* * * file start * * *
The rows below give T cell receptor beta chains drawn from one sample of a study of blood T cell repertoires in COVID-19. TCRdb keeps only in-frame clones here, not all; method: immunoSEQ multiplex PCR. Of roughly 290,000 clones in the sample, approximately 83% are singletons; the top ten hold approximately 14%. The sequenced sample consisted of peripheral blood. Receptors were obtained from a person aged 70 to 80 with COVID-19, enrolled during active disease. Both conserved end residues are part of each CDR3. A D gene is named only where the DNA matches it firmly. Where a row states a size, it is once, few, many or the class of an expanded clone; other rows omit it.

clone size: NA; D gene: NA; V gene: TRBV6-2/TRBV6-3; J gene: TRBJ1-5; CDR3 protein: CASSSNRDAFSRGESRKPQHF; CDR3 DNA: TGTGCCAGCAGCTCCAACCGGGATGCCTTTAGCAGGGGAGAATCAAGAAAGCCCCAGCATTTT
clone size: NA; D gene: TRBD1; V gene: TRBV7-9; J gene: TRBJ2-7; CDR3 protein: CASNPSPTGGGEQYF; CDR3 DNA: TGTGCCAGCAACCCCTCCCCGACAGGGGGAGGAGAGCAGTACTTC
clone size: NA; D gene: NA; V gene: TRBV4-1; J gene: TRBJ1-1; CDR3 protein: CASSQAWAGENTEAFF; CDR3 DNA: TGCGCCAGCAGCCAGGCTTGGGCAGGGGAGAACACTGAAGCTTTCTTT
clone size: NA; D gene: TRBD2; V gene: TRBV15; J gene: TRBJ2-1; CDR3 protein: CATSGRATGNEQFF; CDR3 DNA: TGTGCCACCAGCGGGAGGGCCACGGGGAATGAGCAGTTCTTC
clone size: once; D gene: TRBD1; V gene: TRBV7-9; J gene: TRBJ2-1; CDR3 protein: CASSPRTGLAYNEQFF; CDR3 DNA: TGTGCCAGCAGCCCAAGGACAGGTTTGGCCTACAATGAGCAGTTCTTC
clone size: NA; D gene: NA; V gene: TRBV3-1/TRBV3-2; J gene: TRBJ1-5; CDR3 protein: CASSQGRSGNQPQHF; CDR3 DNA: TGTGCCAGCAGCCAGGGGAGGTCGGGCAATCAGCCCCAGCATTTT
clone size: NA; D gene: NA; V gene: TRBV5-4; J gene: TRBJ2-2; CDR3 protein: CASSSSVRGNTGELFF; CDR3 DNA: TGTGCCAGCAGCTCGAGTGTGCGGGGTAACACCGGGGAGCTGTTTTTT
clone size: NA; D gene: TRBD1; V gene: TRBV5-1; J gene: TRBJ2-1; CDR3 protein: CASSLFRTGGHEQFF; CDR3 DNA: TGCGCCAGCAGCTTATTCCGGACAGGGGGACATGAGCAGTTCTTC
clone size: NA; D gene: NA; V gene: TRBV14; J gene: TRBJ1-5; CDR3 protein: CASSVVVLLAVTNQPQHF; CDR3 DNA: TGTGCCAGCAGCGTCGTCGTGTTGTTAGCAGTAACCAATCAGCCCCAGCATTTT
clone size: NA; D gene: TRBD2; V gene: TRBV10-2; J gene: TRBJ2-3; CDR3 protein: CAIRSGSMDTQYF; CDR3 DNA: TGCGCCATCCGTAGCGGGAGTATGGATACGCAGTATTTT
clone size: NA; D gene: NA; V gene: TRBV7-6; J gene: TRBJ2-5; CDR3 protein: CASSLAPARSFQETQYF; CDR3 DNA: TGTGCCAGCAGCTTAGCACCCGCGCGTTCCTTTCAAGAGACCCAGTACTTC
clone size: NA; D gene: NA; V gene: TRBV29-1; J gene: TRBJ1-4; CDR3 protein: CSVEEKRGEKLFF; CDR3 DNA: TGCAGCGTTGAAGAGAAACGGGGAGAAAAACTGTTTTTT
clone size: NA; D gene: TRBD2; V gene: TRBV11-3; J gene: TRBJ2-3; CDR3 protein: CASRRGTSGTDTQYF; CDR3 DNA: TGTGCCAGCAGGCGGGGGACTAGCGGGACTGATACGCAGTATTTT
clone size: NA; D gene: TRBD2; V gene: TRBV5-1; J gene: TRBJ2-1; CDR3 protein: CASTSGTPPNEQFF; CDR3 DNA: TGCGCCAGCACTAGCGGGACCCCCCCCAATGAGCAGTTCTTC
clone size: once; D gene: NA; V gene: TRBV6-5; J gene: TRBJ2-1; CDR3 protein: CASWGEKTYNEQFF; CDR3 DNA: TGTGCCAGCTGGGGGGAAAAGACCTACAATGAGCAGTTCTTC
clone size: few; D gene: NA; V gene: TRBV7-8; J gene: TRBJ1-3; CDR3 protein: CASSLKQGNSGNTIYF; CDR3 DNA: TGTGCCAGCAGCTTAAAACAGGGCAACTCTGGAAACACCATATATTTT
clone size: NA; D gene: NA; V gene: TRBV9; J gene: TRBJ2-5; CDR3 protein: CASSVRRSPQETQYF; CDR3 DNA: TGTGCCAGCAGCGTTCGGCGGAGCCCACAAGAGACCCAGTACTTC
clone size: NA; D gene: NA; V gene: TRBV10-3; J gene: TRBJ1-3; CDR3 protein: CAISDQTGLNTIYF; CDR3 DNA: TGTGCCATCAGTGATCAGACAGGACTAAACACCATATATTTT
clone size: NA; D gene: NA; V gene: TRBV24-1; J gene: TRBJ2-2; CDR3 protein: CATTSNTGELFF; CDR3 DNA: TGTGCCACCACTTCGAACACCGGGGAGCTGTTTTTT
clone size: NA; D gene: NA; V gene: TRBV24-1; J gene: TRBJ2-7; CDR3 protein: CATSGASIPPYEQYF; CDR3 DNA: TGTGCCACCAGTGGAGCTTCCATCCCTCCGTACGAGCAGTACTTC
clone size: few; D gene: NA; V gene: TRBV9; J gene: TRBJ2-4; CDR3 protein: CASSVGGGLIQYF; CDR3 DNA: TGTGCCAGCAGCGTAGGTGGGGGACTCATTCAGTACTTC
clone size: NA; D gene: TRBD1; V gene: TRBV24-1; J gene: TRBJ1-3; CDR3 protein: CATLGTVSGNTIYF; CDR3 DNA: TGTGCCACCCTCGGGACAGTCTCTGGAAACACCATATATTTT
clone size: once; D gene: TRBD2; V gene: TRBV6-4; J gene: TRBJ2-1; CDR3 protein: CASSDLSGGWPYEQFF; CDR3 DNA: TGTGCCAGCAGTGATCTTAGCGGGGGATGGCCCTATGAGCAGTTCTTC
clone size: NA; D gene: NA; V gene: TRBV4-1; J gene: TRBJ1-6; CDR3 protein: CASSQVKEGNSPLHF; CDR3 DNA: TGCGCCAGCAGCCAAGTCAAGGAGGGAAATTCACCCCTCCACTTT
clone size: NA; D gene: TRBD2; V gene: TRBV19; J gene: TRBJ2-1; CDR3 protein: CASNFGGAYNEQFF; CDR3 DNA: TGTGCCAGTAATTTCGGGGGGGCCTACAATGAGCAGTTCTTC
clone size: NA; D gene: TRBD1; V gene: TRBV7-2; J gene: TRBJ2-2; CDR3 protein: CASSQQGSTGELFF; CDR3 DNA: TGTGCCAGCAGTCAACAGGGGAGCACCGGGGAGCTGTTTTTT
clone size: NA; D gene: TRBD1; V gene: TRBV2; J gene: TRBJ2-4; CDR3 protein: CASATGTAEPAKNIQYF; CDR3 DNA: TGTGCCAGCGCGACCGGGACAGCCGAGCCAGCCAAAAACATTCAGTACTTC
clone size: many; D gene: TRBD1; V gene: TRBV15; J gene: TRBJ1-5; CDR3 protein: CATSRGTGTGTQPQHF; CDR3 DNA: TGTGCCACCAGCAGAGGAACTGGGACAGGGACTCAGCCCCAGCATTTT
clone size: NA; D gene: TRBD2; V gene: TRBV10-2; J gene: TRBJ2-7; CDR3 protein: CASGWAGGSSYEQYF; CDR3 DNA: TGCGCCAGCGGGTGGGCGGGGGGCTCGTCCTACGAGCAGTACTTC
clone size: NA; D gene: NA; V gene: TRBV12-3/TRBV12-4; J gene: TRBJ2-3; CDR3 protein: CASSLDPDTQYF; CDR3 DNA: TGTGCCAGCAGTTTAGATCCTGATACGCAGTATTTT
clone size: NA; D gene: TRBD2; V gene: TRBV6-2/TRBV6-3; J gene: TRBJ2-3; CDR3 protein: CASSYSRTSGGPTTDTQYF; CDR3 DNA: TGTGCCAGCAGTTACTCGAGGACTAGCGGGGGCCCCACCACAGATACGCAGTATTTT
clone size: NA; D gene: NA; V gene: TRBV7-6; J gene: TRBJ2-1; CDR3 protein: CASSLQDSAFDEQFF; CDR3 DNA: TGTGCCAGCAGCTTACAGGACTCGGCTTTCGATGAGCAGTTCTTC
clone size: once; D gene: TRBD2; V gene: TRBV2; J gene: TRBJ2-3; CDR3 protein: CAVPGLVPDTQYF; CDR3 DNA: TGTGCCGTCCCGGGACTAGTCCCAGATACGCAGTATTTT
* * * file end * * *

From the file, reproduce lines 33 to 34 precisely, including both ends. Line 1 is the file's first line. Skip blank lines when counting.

clone size: NA; D gene: NA; V gene: TRBV7-6; J gene: TRBJ2-1; CDR3 protein: CASSLQDSAFDEQFF; CDR3 DNA: TGTGCCAGCAGCTTACAGGACTCGGCTTTCGATGAGCAGTTCTTC
clone size: once; D gene: TRBD2; V gene: TRBV2; J gene: TRBJ2-3; CDR3 protein: CAVPGLVPDTQYF; CDR3 DNA: TGTGCCGTCCCGGGACTAGTCCCAGATACGCAGTATTTT